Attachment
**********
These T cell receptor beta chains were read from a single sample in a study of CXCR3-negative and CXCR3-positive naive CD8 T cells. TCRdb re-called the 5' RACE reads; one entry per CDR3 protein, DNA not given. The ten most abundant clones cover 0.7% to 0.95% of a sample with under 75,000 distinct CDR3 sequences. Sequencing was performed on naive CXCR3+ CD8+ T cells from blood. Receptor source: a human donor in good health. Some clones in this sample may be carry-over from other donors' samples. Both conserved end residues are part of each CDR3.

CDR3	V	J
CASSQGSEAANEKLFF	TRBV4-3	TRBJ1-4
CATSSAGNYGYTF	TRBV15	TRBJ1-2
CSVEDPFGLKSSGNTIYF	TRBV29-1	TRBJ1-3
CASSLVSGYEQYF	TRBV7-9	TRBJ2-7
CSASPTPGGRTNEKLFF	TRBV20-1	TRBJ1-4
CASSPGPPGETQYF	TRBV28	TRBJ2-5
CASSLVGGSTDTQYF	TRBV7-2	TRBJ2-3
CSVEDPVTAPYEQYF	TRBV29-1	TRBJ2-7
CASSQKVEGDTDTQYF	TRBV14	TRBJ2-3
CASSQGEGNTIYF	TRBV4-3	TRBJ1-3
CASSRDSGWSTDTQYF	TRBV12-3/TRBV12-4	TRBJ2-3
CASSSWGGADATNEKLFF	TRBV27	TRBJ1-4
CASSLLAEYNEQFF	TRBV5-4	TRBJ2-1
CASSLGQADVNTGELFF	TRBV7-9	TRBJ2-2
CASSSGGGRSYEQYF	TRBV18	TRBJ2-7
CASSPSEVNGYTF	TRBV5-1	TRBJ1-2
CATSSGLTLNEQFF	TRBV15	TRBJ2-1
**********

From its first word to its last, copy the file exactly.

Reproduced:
These T cell receptor beta chains were read from a single sample in a study of CXCR3-negative and CXCR3-positive naive CD8 T cells. TCRdb re-called the 5' RACE reads; one entry per CDR3 protein, DNA not given. The ten most abundant clones cover 0.7% to 0.95% of a sample with under 75,000 distinct CDR3 sequences. Sequencing was performed on naive CXCR3+ CD8+ T cells from blood. Receptor source: a human donor in good health. Some clones in this sample may be carry-over from other donors' samples. Both conserved end residues are part of each CDR3.

CDR3	V	J
CASSQGSEAANEKLFF	TRBV4-3	TRBJ1-4
CATSSAGNYGYTF	TRBV15	TRBJ1-2
CSVEDPFGLKSSGNTIYF	TRBV29-1	TRBJ1-3
CASSLVSGYEQYF	TRBV7-9	TRBJ2-7
CSASPTPGGRTNEKLFF	TRBV20-1	TRBJ1-4
CASSPGPPGETQYF	TRBV28	TRBJ2-5
CASSLVGGSTDTQYF	TRBV7-2	TRBJ2-3
CSVEDPVTAPYEQYF	TRBV29-1	TRBJ2-7
CASSQKVEGDTDTQYF	TRBV14	TRBJ2-3
CASSQGEGNTIYF	TRBV4-3	TRBJ1-3
CASSRDSGWSTDTQYF	TRBV12-3/TRBV12-4	TRBJ2-3
CASSSWGGADATNEKLFF	TRBV27	TRBJ1-4
CASSLLAEYNEQFF	TRBV5-4	TRBJ2-1
CASSLGQADVNTGELFF	TRBV7-9	TRBJ2-2
CASSSGGGRSYEQYF	TRBV18	TRBJ2-7
CASSPSEVNGYTF	TRBV5-1	TRBJ1-2
CATSSGLTLNEQFF	TRBV15	TRBJ2-1